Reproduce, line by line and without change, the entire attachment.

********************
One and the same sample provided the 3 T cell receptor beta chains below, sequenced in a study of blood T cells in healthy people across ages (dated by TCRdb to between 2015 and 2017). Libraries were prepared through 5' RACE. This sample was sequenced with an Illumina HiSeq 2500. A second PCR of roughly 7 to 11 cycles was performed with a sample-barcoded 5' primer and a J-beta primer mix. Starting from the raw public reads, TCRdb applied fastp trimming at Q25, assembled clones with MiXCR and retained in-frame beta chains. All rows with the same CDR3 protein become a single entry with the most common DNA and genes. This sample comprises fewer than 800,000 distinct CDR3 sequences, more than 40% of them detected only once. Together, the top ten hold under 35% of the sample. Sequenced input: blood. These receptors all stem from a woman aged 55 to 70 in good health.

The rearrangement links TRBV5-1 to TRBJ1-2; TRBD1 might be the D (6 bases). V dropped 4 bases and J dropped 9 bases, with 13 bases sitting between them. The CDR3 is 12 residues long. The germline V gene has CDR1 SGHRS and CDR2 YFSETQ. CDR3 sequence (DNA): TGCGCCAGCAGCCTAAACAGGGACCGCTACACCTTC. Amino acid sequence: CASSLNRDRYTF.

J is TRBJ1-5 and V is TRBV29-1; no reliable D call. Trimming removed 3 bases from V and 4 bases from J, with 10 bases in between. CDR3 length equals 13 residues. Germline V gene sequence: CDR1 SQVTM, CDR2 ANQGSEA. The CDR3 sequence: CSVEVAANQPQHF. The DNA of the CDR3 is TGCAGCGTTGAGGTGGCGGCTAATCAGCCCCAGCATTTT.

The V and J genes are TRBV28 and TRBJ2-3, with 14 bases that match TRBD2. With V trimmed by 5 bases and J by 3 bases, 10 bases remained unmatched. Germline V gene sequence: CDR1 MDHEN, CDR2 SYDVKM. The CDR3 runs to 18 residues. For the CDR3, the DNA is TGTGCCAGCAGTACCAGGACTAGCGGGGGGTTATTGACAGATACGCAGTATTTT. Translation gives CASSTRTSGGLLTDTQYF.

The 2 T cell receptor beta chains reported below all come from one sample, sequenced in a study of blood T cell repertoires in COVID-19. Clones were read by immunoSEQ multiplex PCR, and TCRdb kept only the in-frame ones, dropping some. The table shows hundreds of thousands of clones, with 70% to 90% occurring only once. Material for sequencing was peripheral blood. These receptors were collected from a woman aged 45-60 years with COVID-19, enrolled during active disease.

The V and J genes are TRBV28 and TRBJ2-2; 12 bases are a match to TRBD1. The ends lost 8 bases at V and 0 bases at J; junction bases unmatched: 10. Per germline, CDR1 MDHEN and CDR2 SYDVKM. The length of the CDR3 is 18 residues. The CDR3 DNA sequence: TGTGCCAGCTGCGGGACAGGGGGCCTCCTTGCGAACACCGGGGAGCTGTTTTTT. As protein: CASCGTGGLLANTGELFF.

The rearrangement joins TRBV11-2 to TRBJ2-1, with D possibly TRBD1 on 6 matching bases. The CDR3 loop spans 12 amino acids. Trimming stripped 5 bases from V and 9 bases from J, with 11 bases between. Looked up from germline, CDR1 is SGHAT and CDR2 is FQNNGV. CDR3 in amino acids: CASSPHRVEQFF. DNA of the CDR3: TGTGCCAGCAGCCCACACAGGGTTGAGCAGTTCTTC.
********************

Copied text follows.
One and the same sample provided the 3 T cell receptor beta chains below, sequenced in a study of blood T cells in healthy people across ages (dated by TCRdb to between 2015 and 2017). Libraries were prepared through 5' RACE. This sample was sequenced with an Illumina HiSeq 2500. A second PCR of roughly 7 to 11 cycles was performed with a sample-barcoded 5' primer and a J-beta primer mix. Starting from the raw public reads, TCRdb applied fastp trimming at Q25, assembled clones with MiXCR and retained in-frame beta chains. All rows with the same CDR3 protein become a single entry with the most common DNA and genes. This sample comprises fewer than 800,000 distinct CDR3 sequences, more than 40% of them detected only once. Together, the top ten hold under 35% of the sample. Sequenced input: blood. These receptors all stem from a woman aged 55 to 70 in good health.

The rearrangement links TRBV5-1 to TRBJ1-2; TRBD1 might be the D (6 bases). V dropped 4 bases and J dropped 9 bases, with 13 bases sitting between them. The CDR3 is 12 residues long. The germline V gene has CDR1 SGHRS and CDR2 YFSETQ. CDR3 sequence (DNA): TGCGCCAGCAGCCTAAACAGGGACCGCTACACCTTC. Amino acid sequence: CASSLNRDRYTF.

J is TRBJ1-5 and V is TRBV29-1; no reliable D call. Trimming removed 3 bases from V and 4 bases from J, with 10 bases in between. CDR3 length equals 13 residues. Germline V gene sequence: CDR1 SQVTM, CDR2 ANQGSEA. The CDR3 sequence: CSVEVAANQPQHF. The DNA of the CDR3 is TGCAGCGTTGAGGTGGCGGCTAATCAGCCCCAGCATTTT.

The V and J genes are TRBV28 and TRBJ2-3, with 14 bases that match TRBD2. With V trimmed by 5 bases and J by 3 bases, 10 bases remained unmatched. Germline V gene sequence: CDR1 MDHEN, CDR2 SYDVKM. The CDR3 runs to 18 residues. For the CDR3, the DNA is TGTGCCAGCAGTACCAGGACTAGCGGGGGGTTATTGACAGATACGCAGTATTTT. Translation gives CASSTRTSGGLLTDTQYF.

The 2 T cell receptor beta chains reported below all come from one sample, sequenced in a study of blood T cell repertoires in COVID-19. Clones were read by immunoSEQ multiplex PCR, and TCRdb kept only the in-frame ones, dropping some. The table shows hundreds of thousands of clones, with 70% to 90% occurring only once. Material for sequencing was peripheral blood. These receptors were collected from a woman aged 45-60 years with COVID-19, enrolled during active disease.

The V and J genes are TRBV28 and TRBJ2-2; 12 bases are a match to TRBD1. The ends lost 8 bases at V and 0 bases at J; junction bases unmatched: 10. Per germline, CDR1 MDHEN and CDR2 SYDVKM. The length of the CDR3 is 18 residues. The CDR3 DNA sequence: TGTGCCAGCTGCGGGACAGGGGGCCTCCTTGCGAACACCGGGGAGCTGTTTTTT. As protein: CASCGTGGLLANTGELFF.

The rearrangement joins TRBV11-2 to TRBJ2-1, with D possibly TRBD1 on 6 matching bases. The CDR3 loop spans 12 amino acids. Trimming stripped 5 bases from V and 9 bases from J, with 11 bases between. Looked up from germline, CDR1 is SGHAT and CDR2 is FQNNGV. CDR3 in amino acids: CASSPHRVEQFF. DNA of the CDR3: TGTGCCAGCAGCCCACACAGGGTTGAGCAGTTCTTC.